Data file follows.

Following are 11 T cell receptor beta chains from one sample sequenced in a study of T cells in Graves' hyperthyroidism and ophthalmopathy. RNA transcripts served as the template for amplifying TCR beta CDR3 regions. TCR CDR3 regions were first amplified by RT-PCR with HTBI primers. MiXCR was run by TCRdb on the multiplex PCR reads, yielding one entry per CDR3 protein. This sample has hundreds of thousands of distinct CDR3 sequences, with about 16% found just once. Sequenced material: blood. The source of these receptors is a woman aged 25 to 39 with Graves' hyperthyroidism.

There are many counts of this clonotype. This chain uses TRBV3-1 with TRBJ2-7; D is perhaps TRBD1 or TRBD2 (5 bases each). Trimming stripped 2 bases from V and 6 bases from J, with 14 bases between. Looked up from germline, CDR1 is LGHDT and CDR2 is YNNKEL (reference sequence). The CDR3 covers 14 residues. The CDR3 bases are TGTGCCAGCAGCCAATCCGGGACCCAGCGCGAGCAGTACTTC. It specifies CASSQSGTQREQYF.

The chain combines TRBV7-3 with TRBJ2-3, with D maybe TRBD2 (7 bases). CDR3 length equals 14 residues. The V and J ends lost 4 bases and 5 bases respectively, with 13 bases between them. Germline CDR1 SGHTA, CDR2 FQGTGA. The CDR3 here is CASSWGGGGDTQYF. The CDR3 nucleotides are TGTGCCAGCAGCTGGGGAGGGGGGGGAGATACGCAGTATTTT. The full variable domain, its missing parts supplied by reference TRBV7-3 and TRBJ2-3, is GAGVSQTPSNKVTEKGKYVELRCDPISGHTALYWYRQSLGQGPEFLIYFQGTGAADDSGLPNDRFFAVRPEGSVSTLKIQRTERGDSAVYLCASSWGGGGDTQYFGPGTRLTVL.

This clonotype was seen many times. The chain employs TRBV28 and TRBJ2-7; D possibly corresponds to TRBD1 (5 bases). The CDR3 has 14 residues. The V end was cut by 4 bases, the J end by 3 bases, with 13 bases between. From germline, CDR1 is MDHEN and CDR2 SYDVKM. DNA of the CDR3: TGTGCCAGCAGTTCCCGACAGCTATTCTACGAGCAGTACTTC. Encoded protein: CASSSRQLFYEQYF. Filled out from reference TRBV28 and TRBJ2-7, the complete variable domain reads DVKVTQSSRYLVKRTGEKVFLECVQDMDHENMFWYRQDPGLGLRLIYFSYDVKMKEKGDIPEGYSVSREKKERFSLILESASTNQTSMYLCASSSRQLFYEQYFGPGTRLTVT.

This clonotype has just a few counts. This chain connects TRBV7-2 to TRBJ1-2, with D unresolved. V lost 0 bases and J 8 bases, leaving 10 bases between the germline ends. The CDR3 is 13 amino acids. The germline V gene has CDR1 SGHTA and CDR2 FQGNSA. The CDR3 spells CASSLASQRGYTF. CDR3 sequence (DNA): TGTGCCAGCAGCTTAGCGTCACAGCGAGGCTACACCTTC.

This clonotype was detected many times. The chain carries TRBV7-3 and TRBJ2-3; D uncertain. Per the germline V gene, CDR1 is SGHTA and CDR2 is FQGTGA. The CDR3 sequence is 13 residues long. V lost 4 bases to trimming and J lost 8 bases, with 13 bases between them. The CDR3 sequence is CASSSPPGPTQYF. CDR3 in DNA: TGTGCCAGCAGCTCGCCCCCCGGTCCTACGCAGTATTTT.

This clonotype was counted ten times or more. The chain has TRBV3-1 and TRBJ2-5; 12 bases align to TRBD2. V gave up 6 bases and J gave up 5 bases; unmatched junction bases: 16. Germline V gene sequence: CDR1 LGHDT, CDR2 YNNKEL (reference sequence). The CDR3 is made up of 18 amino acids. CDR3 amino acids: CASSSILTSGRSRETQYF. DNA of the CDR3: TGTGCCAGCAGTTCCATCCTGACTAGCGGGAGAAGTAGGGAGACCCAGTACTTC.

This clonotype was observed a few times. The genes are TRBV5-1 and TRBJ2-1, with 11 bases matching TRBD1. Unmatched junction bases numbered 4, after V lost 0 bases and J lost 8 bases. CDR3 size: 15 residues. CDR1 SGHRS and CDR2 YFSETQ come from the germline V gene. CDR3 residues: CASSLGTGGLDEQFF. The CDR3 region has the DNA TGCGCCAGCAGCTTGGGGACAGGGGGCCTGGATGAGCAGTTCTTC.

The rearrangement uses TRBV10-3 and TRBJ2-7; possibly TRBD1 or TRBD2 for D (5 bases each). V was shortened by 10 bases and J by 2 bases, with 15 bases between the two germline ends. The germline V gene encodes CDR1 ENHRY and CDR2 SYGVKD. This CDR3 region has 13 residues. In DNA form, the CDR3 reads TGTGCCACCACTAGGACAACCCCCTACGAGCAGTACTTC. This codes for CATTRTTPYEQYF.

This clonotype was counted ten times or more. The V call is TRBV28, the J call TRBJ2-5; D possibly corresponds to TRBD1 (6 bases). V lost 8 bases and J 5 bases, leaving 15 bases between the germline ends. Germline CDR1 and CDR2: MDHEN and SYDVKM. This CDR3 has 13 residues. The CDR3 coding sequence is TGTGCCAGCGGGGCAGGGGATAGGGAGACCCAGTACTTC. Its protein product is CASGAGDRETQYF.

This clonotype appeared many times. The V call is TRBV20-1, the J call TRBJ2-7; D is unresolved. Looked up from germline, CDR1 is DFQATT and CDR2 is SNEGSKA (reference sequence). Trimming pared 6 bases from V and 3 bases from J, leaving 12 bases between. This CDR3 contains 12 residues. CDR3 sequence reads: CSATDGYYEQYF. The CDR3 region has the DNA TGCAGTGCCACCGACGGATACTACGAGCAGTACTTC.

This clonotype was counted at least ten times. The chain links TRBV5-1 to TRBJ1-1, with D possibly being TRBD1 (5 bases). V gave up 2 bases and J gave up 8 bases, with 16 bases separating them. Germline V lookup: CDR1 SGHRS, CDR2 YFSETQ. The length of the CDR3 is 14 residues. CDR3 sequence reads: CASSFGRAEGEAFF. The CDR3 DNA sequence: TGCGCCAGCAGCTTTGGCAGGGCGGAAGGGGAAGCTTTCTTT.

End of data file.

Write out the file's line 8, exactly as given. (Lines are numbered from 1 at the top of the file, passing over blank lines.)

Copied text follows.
This clonotype was observed a few times. The genes are TRBV5-1 and TRBJ2-1, with 11 bases matching TRBD1. Unmatched junction bases numbered 4, after V lost 0 bases and J lost 8 bases. CDR3 size: 15 residues. CDR1 SGHRS and CDR2 YFSETQ come from the germline V gene. CDR3 residues: CASSLGTGGLDEQFF. The CDR3 region has the DNA TGCGCCAGCAGCTTGGGGACAGGGGGCCTGGATGAGCAGTTCTTC.